PermaCycle

Rolling a tread between People and Permaculture

Gather

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May 14th

Gather Baltimore Part 1

Today’s action began around noon when we headed into the heart of Baltimore and met up with a dumpster-diving inspired non-profit called Gather Baltimore. The hours were from 10-2 but when we got there at 12:30 there was almost nothing left to do. Everyone looked at us like a couple of slackers and made some off handed comments about showing up late. None the less we made our introductions and walked out with a huge blue bag of produce and a couple of large melons.

The blue bags are amazing. We have been eating primarily stale bagels from a dumpster for the last 3 days. If you swish with water they soften up a bit and I ate four of them today (before the blue bag entered our lives) The blue bag seems to be their main schtick and this is the deal. Anyone can walk into the mill valley general store on Sisson st in Baltimore and buy a weeks worth of produce in the blue bag for six measly united states dollars. Theyre all the same but the makeup changes week to week. Today it held an outrageous bounty, two heads of kale, two heads of lettuce, a couple pounds of brussel sprouts, green beans, carrots, grapes, tangerines, cucumbers, asparagus and maybe something or other more. Its crazy how affordable this bag is and even crazier it used to be free.

How is this possible? the man behind it, Arthur Morgan, used to work farmers markets and wanted to do something wit hthe massive waste that promptly followed every market. It wasn’t worth it for the farmers to keep it because it wouldnt make it and just get stanky and never sell. So Arthur started organizing, bringing volunteers together and delivering the goods in a beat up pickup truck.

Today things are different, now he has two huge refrigerator trucks (hence the six dollars) and gets his goods directly from wholesalers and warehouses. Just to paint the picture a single company on a big enough scale can spend up to a million dollars a year for waste removal for their excess produce. Arthur slips into that crack, receives ample free goods and turns them to a community in need.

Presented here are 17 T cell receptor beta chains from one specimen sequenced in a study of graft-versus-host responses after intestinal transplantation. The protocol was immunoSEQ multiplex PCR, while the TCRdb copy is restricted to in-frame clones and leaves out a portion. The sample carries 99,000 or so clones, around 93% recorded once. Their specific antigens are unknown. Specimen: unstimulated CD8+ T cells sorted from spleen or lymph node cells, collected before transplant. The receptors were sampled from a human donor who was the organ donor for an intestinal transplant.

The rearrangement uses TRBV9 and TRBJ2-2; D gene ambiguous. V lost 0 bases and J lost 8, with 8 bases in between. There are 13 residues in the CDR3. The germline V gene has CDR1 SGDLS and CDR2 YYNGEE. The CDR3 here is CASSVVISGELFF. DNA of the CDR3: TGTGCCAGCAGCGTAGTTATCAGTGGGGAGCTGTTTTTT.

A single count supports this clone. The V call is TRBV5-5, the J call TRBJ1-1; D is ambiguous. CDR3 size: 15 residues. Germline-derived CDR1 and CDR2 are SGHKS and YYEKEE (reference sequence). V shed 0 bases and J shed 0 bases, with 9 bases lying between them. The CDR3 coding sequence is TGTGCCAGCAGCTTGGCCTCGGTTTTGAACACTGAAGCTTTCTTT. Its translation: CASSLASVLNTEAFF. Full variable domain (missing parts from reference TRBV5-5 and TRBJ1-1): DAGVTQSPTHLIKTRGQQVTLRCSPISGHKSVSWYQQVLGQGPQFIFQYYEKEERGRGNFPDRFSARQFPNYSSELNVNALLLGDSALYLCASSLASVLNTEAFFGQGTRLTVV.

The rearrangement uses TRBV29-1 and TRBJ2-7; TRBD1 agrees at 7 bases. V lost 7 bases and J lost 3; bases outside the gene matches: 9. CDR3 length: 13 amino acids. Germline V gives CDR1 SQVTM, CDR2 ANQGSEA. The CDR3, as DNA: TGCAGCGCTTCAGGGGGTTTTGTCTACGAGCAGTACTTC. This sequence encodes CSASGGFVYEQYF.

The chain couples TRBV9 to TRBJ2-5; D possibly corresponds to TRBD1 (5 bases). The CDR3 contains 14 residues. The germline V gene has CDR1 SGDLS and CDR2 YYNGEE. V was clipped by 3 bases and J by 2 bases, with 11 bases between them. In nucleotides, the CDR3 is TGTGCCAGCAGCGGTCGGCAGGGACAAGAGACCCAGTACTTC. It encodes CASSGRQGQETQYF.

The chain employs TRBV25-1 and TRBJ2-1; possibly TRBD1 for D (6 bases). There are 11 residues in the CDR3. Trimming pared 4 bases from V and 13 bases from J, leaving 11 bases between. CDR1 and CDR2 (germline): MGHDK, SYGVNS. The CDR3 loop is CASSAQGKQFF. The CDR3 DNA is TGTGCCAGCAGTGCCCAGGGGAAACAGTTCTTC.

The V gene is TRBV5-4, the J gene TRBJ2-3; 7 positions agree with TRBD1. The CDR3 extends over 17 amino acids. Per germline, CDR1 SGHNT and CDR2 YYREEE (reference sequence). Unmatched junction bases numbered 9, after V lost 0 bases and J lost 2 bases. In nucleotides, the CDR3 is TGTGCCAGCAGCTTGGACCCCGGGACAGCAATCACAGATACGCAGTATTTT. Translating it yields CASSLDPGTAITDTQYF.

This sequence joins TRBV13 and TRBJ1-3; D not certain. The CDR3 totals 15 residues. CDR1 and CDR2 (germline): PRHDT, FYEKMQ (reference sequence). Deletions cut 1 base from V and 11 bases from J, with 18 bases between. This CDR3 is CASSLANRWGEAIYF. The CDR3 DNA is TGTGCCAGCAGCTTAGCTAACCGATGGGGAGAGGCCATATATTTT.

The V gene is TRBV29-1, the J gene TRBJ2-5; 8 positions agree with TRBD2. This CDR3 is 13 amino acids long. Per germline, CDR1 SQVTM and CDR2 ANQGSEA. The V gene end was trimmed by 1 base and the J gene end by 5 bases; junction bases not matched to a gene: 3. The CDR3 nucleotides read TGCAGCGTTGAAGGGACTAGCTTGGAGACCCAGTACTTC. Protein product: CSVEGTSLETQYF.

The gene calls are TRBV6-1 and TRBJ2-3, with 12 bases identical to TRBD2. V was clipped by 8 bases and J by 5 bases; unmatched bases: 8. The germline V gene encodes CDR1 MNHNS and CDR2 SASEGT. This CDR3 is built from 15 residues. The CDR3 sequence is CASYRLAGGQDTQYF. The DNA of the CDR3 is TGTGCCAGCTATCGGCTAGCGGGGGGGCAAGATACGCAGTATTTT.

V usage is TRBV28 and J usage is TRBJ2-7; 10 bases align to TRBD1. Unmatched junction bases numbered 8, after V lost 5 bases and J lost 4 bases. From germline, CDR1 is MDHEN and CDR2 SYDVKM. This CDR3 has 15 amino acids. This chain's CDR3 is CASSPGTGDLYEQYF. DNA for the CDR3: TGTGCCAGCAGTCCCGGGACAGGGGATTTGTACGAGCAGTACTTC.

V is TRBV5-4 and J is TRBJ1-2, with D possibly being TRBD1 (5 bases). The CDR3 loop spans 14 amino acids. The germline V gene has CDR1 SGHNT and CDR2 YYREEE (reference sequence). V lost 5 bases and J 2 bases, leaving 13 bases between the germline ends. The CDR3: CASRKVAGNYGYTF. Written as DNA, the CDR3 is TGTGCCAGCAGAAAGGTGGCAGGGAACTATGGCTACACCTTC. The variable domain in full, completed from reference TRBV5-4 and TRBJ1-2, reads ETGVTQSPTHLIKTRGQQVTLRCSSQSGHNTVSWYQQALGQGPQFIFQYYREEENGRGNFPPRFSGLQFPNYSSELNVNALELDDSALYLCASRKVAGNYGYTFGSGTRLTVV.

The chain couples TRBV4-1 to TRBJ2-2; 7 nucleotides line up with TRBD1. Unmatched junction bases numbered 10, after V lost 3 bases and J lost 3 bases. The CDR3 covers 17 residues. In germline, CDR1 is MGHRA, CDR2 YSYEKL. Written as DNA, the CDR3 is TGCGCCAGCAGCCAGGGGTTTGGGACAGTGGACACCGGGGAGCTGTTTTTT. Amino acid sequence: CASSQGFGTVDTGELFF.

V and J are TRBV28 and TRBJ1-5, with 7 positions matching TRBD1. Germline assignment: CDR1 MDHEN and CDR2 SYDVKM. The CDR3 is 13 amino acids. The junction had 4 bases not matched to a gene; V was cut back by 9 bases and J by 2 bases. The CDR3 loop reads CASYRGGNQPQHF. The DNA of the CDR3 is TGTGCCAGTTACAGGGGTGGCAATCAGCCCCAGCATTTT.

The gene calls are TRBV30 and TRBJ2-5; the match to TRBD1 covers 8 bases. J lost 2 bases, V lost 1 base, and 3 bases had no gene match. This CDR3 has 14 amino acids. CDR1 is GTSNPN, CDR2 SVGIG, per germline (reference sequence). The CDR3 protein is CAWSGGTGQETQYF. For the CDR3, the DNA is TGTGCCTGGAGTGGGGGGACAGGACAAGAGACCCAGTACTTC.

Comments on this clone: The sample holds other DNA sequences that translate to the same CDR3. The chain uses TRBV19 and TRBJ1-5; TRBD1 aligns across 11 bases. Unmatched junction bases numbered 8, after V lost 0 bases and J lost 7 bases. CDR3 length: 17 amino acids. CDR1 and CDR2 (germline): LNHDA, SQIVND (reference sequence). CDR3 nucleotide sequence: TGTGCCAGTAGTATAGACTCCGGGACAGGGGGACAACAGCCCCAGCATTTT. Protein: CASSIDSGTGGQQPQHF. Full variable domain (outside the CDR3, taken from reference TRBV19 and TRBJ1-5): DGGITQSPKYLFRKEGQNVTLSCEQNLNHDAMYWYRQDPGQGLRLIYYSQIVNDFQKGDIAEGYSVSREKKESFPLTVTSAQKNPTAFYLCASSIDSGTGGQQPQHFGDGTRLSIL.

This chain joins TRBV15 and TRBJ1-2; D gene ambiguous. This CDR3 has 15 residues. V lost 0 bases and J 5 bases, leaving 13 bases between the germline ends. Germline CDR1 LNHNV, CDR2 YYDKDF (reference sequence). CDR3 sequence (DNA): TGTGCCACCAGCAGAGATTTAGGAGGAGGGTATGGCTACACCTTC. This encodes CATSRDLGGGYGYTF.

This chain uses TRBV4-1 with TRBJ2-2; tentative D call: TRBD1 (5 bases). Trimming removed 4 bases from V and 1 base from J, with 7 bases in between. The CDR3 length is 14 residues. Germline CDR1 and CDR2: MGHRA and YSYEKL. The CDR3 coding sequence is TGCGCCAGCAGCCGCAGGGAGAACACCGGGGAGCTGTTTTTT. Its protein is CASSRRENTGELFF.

So on top of all that Arthur is a total homie and let us camp out at his place, fed us an amazing dinner, built us a fire, offered us ample beers, and tomorrow we return to learn more and work our asses off like we promised to all the begrudging volunteers who formerly scoffed at our reception of a blue bag ((and melons)mostly the melons)).

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Author: zestyjazz

I'm a garden and a bicycle.

4 thoughts on “Gather

  1. Give my regards and kudos to Arthur, if it’s not too late. How cool is he?

    We asked our local Walmart for their leftover produce to feed our chickens. Guess what. They BURN what they don’t sell. On the other hand, at least our locally owned grocery is giving theirs to someone else’s chickens.

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    • He appreciate the love Aggie, and its no shock to hear that, it seems like the larger the corporation is the strickter they regulate waste, I believe it revolves around the issues of shelf-price value in that they cant let it get on that they just give away stuff. Health and legal issues are the other part of that equation most times. Its too bad but from the top down it makes sense in todays legal and economic landscape. Things are way out of whack. Thanks for the love and consider your regards passed on!

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  2. there’s an organization in philly that does that too. Started out as one woman redistributing food from her Volvo, and now it’s a multi-branch non profit. Will be interesting to see how those blue bags develop over the years…! So nice to hear about cool projects like this developing all over the place.

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    • Haha that’s awesome, we brought it up to Arthur and he said he knows a woman doing that out there, doubt there are many so consider them connected! Much love Yona!

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